We should not lose sight of the fact that, among other resonances, these representations of Sufi presence are connected to very specific places in a specific locality. In this function they differ from the larger “general market” images of gods and goddesses, who – though sometimes associated with specific locales -- can nevertheless be moved into any number of place/contexts. The meanings associated with these saints and their built environments, then, are very specific; their power and efficacy, as well as their teachings, often are quite specialized. One Sufi saint may be known for his power in dealing with child-bearing, another with mental disturbances. Such efficacy is associated as well with the saint’s dargah, and thus with its visual representations. Believers bring those understandings to the interactions they have with the images, and this aspect, too, makes the ‘produced meaning’ specific and distinctive. With these points we also ought to state the obvious: those who seek out these saintly interventions come from different religious backgrounds, as the efficacy is recognized across ostensible religious (e.g. Hindu and Muslim) boundaries, and through class/caste distinctions.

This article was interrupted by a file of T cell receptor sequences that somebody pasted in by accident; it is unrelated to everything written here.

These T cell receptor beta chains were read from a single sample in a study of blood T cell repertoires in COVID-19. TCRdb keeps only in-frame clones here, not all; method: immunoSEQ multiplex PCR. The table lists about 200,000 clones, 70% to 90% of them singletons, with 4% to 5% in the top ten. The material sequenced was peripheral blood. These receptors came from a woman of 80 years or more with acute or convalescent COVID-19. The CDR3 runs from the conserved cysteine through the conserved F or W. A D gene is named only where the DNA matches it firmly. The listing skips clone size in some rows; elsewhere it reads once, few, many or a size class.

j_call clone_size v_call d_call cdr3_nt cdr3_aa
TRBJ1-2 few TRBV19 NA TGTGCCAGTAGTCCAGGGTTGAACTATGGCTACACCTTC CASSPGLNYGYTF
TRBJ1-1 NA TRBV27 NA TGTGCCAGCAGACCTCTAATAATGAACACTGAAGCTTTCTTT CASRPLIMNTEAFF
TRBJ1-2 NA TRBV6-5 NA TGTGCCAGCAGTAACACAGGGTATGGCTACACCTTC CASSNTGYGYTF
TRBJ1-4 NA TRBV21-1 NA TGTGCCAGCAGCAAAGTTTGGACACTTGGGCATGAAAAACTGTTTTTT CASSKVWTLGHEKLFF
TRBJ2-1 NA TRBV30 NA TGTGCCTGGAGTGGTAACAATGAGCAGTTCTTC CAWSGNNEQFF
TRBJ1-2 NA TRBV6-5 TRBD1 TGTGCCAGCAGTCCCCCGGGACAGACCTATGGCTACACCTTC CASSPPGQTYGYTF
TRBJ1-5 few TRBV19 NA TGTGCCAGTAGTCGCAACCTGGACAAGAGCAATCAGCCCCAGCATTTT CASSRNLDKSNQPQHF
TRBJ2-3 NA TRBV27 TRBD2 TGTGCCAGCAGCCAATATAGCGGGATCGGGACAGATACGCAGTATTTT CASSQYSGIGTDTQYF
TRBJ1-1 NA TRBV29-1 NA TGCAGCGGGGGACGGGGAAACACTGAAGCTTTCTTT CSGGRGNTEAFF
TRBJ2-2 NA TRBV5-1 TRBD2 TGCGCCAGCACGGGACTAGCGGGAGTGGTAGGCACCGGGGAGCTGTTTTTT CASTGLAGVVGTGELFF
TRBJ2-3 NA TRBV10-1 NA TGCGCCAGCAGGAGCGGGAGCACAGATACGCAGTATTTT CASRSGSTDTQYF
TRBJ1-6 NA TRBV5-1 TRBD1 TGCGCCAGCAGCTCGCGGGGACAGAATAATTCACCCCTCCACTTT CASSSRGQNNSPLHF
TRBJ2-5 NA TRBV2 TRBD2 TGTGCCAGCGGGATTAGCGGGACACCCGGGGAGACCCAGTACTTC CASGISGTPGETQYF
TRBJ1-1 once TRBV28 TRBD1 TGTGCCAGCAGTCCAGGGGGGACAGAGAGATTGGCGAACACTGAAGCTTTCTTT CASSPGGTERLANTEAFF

We might note one further point in connection with this image before moving on: the very combination of such images – here and later in a “stacked” image of four shrines – has the capacity to move the interactions from those connected to an individual saint (and the believer’s relationship with him) to something more about Sufism generally. Indeed, it may be that these images functioned as a defense of popular Sufism, against the attacks of reformers/fundamentalists. In the course of this defense, the combined images (whether stacked or collaged) also underscore the networks and flows that connect the saints across national boundaries as much as across time. 

Fig. 09